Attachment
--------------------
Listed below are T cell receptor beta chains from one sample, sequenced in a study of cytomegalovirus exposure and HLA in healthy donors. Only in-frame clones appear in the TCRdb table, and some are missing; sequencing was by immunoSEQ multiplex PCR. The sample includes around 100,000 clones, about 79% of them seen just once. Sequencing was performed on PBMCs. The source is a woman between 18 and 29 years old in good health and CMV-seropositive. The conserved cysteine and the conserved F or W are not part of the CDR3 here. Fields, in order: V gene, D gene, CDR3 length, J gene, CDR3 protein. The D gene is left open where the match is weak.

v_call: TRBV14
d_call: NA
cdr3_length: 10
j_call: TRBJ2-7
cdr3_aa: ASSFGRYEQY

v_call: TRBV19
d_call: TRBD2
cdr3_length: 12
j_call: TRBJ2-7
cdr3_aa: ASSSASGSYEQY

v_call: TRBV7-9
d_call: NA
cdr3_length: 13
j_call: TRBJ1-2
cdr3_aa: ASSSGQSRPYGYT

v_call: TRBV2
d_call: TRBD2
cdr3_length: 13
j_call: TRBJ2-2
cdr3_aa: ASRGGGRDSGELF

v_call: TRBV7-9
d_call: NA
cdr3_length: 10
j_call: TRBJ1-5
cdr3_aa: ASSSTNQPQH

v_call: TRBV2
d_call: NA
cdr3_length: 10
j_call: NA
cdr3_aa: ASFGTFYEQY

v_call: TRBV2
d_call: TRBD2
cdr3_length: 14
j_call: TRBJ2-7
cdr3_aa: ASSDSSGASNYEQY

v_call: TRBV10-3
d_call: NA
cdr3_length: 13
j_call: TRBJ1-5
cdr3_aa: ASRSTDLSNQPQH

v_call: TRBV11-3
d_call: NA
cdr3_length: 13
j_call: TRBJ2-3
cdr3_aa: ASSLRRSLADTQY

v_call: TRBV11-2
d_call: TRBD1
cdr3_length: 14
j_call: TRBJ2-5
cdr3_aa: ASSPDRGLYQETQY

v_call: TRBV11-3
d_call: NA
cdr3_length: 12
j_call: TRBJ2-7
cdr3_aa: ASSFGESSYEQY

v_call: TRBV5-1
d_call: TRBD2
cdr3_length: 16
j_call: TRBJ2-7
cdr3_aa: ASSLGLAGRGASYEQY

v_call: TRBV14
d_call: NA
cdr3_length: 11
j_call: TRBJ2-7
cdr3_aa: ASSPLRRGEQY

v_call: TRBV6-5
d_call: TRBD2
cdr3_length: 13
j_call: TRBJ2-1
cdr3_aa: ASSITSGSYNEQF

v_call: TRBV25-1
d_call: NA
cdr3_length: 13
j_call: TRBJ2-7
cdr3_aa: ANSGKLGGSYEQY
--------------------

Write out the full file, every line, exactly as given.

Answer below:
Listed below are T cell receptor beta chains from one sample, sequenced in a study of cytomegalovirus exposure and HLA in healthy donors. Only in-frame clones appear in the TCRdb table, and some are missing; sequencing was by immunoSEQ multiplex PCR. The sample includes around 100,000 clones, about 79% of them seen just once. Sequencing was performed on PBMCs. The source is a woman between 18 and 29 years old in good health and CMV-seropositive. The conserved cysteine and the conserved F or W are not part of the CDR3 here. Fields, in order: V gene, D gene, CDR3 length, J gene, CDR3 protein. The D gene is left open where the match is weak.

v_call: TRBV14
d_call: NA
cdr3_length: 10
j_call: TRBJ2-7
cdr3_aa: ASSFGRYEQY

v_call: TRBV19
d_call: TRBD2
cdr3_length: 12
j_call: TRBJ2-7
cdr3_aa: ASSSASGSYEQY

v_call: TRBV7-9
d_call: NA
cdr3_length: 13
j_call: TRBJ1-2
cdr3_aa: ASSSGQSRPYGYT

v_call: TRBV2
d_call: TRBD2
cdr3_length: 13
j_call: TRBJ2-2
cdr3_aa: ASRGGGRDSGELF

v_call: TRBV7-9
d_call: NA
cdr3_length: 10
j_call: TRBJ1-5
cdr3_aa: ASSSTNQPQH

v_call: TRBV2
d_call: NA
cdr3_length: 10
j_call: NA
cdr3_aa: ASFGTFYEQY

v_call: TRBV2
d_call: TRBD2
cdr3_length: 14
j_call: TRBJ2-7
cdr3_aa: ASSDSSGASNYEQY

v_call: TRBV10-3
d_call: NA
cdr3_length: 13
j_call: TRBJ1-5
cdr3_aa: ASRSTDLSNQPQH

v_call: TRBV11-3
d_call: NA
cdr3_length: 13
j_call: TRBJ2-3
cdr3_aa: ASSLRRSLADTQY

v_call: TRBV11-2
d_call: TRBD1
cdr3_length: 14
j_call: TRBJ2-5
cdr3_aa: ASSPDRGLYQETQY

v_call: TRBV11-3
d_call: NA
cdr3_length: 12
j_call: TRBJ2-7
cdr3_aa: ASSFGESSYEQY

v_call: TRBV5-1
d_call: TRBD2
cdr3_length: 16
j_call: TRBJ2-7
cdr3_aa: ASSLGLAGRGASYEQY

v_call: TRBV14
d_call: NA
cdr3_length: 11
j_call: TRBJ2-7
cdr3_aa: ASSPLRRGEQY

v_call: TRBV6-5
d_call: TRBD2
cdr3_length: 13
j_call: TRBJ2-1
cdr3_aa: ASSITSGSYNEQF

v_call: TRBV25-1
d_call: NA
cdr3_length: 13
j_call: TRBJ2-7
cdr3_aa: ANSGKLGGSYEQY